“Problems” is an understatement. Fisher’s parents lived in Tulsa during the 1921 race riot that saw a mob of whites burn down their home in the predominantly black Greenwood neighborhood, one of the wealthiest African-American communities in the country and known as “Black Wall Street.” Fisher’s father, the Rev. Travis Sipuel, was taken into custody and put in a holding pen during the violence. The family settled in Chickasha, which had a thriving black community and served as a hub for cattle moving throughout the Southern Plains. Fisher’s mother, Martha Belle Sipuel, served on a commission representing the interests of African-American students, and was active in the local chapter of the NAACP.
“There was a lynching in Chickasha, in which it was determined that the sheriff actually assisted in opening the jail and allowing the lynching to happen,” Wattley said. “So in an act of public courage, [Martha Belle Sipuel] created a bumper sign. She put a cardboard sign in the back of her car window that opposed his reelection during the campaign.”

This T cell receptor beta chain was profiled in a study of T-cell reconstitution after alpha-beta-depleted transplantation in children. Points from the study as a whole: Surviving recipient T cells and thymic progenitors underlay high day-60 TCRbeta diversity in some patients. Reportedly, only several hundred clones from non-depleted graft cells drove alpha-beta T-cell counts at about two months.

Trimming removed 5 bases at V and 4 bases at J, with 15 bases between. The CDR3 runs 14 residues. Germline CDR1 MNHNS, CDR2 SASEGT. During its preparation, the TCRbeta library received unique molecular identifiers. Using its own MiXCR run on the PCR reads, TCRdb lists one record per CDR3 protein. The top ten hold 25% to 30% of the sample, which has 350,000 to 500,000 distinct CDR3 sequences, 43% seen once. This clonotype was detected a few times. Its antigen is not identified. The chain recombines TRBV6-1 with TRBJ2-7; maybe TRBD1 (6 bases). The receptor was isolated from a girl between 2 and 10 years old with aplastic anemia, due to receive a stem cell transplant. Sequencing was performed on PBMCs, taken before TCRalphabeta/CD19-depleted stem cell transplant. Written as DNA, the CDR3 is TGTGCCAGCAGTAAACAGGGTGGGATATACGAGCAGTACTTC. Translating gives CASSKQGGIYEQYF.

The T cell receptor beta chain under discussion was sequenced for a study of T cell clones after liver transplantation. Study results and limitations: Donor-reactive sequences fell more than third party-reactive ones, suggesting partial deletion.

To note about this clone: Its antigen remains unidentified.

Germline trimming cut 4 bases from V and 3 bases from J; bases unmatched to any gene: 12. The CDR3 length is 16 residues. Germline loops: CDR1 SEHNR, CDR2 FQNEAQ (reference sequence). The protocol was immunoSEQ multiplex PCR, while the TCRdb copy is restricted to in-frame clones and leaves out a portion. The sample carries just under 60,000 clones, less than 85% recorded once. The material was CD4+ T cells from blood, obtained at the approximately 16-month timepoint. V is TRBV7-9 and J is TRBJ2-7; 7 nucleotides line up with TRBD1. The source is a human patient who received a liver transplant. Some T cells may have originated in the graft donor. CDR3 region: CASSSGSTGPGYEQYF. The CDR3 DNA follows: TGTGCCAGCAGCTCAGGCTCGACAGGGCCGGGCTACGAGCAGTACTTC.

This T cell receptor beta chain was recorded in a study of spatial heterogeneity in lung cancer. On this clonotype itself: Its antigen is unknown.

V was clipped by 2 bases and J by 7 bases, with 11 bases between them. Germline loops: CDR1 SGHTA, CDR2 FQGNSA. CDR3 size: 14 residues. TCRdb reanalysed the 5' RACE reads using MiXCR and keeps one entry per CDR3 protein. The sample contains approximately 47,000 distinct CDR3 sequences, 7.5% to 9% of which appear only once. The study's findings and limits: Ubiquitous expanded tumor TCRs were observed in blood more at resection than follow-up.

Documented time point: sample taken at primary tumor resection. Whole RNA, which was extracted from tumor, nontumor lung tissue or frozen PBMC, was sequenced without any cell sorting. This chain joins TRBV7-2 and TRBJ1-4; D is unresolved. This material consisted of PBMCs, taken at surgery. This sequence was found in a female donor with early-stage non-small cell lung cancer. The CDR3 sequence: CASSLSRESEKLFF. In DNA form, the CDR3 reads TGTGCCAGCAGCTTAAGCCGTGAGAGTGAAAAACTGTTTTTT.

Ada Lois Sipuel saw all of this growing up, but still had a relatively normal upbringing – a “child of her community,” Wattley says. She attended an all-black school, participated in the choir and marching band, and attended her father’s church.
“All these things that gave her a sense of self-confidence and self-worth because that’s what African-American communities had to do to enable their children to survive the burdens and pressures that were being put upon them by the broader world,” Wattley said. “She certainly saw from her parents and the broader African-American community this sense of, ‘We have value. We have worth. We are deserving, and we do not give in.”
Kindling A Love Of Law
A trip to the Chicago law office of her mother’s cousin, and a visit by Thurgood Marshall to her high school, sparked her interest in a legal career. The young NAACP attorney worked on many early desegregation cases against public graduate schools – challenging the precedent of “separate but equal” set by the U.S. Supreme Court’s 1896 decision in Plessy v. Ferguson. Marshall and fellow attorney Charles Hamilton Houston’s strategy was to make establishing truly equal education for African-Americans so costly that no state could bear the financial burden of continuing segregation.